FIG. 1 is a block diagram schematically showing the overall structure of an engine starting system for a vehicle or the like which is a propelled object according to Embodiment 1 of the present invention. Illustrated in FIG. 1 is an example in which the present invention is applied to a two-wheeled vehicle. In FIG. 1, the engine starting system includes portable equipment 1 and on-vehicle equipment 2 constituting equipment on the propelled object side.

The portable equipment 1, which is possessed by an authorized driver (user), includes a transmitting circuit 10, a receiving circuit 11, a control circuit 12, a memory circuit 13 in which a cipher code is stored, and a battery 14 serving as a power source. The control circuit 12 operates by being supplied with power from the battery 14, reads the cipher code from the memory circuit 13, and carries out radio communication with the on-vehicle equipment 2 via the transmitting circuit 10 and the receiving circuit 11.

On the other hand, the on-vehicle equipment 2 installed in the vehicle includes a transmitting circuit 20, a receiving circuit 21, a control circuit 22, a memory circuit 23 in which a cipher code for collation (herein after, referred to as “the collation code”) is stored, and an input/output circuit 24. The control circuit 22 operates by being supplied with power from an on-vehicle battery 9, reads the collation code from the memory circuit 23, and carries out radio communication with the portable equipment 1 via the transmitting circuit 20 and the receiving circuit 21.

The portable equipment 1 and the on-vehicle equipment 2 exchange radio communication signals 101 and 102 with each other via the transmitting circuit 10 and the receiving circuit 11, and via the transmitting circuit 20 and the receiving circuit 21.

A switch 31 constructed of an external actuating button on the vehicle side is connected to the control circuit 22 in the on-vehicle equipment 2. In response to an actuation signal of the switch 31, the control circuit 22 performs calculation based on a driving state and a collation result to obtain a control signal 27, and outputs the control signal 27 to an external relay or the like (which will be described later) via the input/output circuit 24. Further, the control circuit 22 is connected to an engine control unit 8 via the input/output circuit 24 and a communication line 100.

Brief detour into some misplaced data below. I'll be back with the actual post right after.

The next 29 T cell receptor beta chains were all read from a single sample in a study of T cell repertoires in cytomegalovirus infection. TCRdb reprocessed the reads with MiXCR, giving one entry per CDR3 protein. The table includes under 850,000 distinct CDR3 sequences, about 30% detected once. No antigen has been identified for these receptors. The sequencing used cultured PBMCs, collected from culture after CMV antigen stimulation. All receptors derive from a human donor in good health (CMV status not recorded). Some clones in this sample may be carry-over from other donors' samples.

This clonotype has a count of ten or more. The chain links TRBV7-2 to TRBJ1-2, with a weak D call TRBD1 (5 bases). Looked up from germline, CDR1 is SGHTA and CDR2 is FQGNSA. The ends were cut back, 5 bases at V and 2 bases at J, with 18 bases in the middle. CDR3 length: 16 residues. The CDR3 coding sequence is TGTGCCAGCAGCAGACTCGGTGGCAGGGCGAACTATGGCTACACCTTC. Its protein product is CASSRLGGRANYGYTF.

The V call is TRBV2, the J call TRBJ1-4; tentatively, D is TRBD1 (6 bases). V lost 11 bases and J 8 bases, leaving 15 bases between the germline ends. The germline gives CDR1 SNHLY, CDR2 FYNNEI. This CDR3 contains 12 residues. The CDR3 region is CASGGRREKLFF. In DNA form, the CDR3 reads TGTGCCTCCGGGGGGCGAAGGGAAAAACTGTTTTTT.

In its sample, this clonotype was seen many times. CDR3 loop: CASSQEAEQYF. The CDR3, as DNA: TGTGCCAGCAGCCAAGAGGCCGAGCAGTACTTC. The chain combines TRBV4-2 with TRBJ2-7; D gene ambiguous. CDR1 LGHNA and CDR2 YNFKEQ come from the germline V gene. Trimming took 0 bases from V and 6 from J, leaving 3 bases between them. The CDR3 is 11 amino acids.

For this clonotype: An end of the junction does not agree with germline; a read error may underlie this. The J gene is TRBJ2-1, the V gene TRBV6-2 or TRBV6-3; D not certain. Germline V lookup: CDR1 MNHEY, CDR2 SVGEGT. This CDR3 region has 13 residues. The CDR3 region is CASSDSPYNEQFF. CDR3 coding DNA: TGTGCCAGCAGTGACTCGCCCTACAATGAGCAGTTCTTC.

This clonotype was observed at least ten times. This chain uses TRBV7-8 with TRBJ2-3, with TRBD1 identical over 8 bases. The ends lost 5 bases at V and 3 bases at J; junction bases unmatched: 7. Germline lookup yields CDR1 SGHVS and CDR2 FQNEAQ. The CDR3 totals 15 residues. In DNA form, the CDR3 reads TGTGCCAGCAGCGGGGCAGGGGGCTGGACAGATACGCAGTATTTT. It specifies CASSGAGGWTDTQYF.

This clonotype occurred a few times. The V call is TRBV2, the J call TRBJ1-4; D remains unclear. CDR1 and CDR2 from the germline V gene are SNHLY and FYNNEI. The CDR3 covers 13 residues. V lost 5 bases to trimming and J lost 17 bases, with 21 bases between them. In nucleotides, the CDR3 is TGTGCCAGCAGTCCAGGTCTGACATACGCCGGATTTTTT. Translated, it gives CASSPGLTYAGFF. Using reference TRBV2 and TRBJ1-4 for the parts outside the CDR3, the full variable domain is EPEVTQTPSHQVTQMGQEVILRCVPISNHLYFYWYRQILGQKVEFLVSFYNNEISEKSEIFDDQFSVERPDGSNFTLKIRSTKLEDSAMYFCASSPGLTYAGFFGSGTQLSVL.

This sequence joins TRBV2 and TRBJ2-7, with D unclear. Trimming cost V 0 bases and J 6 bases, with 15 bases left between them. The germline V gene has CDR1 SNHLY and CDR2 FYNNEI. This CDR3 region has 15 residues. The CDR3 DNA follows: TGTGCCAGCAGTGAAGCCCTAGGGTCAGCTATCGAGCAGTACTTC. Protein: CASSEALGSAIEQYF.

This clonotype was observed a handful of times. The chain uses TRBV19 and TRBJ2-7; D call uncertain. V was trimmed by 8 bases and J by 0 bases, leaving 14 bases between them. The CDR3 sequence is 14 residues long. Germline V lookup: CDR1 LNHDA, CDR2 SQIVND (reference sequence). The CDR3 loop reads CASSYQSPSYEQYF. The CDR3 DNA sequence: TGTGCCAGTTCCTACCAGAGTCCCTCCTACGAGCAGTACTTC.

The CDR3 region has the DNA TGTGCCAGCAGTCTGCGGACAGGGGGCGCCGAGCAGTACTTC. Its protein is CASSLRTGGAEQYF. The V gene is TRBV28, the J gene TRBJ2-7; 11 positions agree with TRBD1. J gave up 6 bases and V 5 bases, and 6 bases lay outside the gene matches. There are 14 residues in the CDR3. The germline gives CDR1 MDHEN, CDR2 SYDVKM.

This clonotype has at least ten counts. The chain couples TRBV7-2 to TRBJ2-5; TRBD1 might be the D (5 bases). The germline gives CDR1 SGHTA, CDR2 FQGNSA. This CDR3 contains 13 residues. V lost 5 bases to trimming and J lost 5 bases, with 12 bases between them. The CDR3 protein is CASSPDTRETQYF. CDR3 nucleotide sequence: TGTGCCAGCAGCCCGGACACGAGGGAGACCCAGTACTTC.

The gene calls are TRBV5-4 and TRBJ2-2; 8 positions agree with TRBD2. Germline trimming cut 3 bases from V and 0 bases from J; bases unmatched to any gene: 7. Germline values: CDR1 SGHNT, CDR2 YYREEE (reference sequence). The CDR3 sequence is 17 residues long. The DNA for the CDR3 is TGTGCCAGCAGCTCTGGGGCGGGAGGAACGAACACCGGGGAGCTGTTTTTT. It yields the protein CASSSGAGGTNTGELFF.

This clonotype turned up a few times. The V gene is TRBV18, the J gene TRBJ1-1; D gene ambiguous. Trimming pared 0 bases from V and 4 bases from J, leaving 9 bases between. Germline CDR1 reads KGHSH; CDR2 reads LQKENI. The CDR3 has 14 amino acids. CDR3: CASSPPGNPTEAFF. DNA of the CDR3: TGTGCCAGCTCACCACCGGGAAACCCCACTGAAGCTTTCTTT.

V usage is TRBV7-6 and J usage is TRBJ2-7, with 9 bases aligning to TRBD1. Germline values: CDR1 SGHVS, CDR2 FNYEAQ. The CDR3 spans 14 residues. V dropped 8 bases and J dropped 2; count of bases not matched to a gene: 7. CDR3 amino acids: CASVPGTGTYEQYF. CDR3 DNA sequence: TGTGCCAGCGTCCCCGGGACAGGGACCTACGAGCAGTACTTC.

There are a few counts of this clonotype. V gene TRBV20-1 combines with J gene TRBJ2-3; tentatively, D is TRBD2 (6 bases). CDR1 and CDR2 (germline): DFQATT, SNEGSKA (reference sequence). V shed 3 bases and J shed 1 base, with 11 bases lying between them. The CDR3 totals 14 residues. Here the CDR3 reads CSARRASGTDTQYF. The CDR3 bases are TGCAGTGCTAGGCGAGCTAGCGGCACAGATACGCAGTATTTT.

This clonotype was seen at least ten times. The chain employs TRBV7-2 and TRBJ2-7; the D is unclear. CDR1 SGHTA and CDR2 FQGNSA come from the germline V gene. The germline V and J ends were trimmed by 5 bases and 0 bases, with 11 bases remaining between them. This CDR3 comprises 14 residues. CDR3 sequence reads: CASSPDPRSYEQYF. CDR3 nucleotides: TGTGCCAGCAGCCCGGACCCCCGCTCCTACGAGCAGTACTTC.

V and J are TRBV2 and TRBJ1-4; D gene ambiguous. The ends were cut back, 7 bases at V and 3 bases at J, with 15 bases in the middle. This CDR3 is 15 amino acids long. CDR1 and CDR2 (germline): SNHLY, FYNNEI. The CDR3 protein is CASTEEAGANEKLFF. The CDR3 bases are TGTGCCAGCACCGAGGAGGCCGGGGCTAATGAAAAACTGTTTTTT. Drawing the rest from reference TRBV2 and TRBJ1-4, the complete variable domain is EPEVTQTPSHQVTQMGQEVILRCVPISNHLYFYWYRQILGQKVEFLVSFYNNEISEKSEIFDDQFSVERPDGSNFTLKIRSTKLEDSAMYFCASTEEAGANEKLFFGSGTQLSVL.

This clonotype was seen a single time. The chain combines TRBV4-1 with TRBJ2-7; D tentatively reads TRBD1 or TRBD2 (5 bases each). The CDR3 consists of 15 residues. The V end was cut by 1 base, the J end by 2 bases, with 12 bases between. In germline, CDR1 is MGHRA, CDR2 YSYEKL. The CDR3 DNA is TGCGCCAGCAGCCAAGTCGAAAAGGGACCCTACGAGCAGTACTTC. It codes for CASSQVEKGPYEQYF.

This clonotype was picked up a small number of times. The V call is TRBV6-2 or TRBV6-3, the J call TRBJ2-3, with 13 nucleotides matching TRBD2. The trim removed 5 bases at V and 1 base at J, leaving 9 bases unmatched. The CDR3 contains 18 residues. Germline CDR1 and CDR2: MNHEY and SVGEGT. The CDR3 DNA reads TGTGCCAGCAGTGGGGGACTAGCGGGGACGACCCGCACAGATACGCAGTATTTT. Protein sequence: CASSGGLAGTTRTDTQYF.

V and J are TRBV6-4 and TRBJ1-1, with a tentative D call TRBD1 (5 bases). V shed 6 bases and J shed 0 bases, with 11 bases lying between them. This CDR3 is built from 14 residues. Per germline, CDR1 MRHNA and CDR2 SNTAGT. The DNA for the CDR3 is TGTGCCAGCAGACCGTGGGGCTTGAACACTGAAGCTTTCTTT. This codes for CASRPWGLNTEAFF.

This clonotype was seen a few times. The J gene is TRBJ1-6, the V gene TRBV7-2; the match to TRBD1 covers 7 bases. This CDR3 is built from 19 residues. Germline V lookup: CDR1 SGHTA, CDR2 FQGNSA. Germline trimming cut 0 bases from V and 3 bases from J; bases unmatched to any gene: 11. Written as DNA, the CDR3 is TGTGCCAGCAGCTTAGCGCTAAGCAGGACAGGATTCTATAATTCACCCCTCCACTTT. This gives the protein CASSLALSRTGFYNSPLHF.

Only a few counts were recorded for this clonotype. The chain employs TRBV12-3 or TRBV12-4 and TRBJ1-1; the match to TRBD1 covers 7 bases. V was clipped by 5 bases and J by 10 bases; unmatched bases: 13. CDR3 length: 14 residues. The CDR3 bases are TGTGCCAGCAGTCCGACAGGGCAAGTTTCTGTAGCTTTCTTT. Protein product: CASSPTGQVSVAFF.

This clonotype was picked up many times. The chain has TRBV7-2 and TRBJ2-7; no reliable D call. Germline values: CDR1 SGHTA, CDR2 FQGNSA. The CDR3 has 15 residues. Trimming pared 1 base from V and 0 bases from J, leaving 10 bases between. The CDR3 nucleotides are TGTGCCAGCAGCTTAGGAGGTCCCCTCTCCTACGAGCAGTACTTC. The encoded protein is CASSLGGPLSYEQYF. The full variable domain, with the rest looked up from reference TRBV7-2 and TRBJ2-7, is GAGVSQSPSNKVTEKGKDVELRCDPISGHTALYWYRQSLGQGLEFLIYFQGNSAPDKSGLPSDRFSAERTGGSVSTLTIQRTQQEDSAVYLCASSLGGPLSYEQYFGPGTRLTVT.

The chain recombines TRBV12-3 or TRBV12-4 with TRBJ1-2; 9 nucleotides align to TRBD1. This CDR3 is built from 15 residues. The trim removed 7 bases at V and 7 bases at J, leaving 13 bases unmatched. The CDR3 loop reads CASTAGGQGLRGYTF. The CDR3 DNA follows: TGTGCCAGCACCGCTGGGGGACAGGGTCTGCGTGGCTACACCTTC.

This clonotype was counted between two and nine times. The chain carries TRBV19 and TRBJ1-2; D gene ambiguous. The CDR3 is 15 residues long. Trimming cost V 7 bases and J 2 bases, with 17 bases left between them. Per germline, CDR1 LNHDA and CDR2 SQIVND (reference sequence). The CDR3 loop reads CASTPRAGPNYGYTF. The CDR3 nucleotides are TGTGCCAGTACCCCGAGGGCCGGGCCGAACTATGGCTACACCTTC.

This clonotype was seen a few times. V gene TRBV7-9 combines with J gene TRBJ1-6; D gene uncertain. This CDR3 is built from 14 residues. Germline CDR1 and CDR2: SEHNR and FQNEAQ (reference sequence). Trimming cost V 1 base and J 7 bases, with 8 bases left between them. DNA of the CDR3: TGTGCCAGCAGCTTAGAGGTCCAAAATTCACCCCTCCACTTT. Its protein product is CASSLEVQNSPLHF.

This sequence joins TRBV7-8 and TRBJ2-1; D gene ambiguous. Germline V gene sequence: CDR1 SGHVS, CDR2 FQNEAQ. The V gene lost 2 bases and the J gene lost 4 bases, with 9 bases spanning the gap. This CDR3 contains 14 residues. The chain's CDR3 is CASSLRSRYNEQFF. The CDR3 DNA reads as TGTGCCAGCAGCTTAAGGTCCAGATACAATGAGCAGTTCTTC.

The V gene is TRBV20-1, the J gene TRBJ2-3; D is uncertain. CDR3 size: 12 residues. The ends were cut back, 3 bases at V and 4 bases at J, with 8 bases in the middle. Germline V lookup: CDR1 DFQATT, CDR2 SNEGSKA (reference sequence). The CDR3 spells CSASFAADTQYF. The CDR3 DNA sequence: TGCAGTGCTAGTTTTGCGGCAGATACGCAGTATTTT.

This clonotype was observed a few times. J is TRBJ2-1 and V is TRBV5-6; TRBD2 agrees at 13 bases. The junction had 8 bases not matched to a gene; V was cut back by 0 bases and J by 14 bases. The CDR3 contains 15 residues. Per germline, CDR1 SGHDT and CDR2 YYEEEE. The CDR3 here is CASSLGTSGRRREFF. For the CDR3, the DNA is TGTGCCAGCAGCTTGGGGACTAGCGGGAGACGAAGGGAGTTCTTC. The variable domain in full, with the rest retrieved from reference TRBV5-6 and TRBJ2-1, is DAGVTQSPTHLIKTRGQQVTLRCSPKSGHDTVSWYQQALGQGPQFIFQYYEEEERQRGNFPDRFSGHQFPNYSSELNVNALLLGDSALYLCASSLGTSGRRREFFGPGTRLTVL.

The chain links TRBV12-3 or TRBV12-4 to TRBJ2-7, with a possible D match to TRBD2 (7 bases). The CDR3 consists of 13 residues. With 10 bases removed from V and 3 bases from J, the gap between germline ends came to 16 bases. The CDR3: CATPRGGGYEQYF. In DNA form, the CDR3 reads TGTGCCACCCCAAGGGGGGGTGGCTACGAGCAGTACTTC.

FIG. 2 is a block diagram which concretely shows the structure of the on-vehicle equipment 2 of FIG. 1 in relation to the engine control unit 8 and peripheral equipment. Referring to FIG. 2, connected to the on-vehicle equipment 2 are a system relay 6, a starter relay 41 for energizing a starter (motor) 4 from the on-vehicle battery 9, a steering unlocking sensor 51, a steering unlocking section 52, an indicator lamp 53 for indicating various kinds of information, a hazard relay 54 for triggering an alarm, an alarm buzzer 55, and an oscillation sensor 56 for detecting theft, as well as the aforementioned components such as the engine control unit 8, the on-vehicle battery 9, and the switch 31.

A sensor group and a relay group including the system relay 6, the starter relay 41, and the like constitute the peripheral equipment of the on-vehicle equipment 2. The on-vehicle equipment 2 includes, in addition to the respective circuits 20 to 24 mentioned above, a starter relay driving circuit 25 for driving the starter relay 41 and a power supply circuit 26 connected to the on-vehicle battery 9 to supply power to the control circuit 22.

The starter relay driving circuit 25, the steering unlocking sensor 51, and the oscillation sensor 56 are connected to the control circuit 22 in the on-vehicle equipment 2. Further, the control signal 27 from the input/output circuit 24 is input to the system relay 6, the steering unlocking section 52, the indicator lamp 53, the hazard relay 54, and the alarm buzzer 55.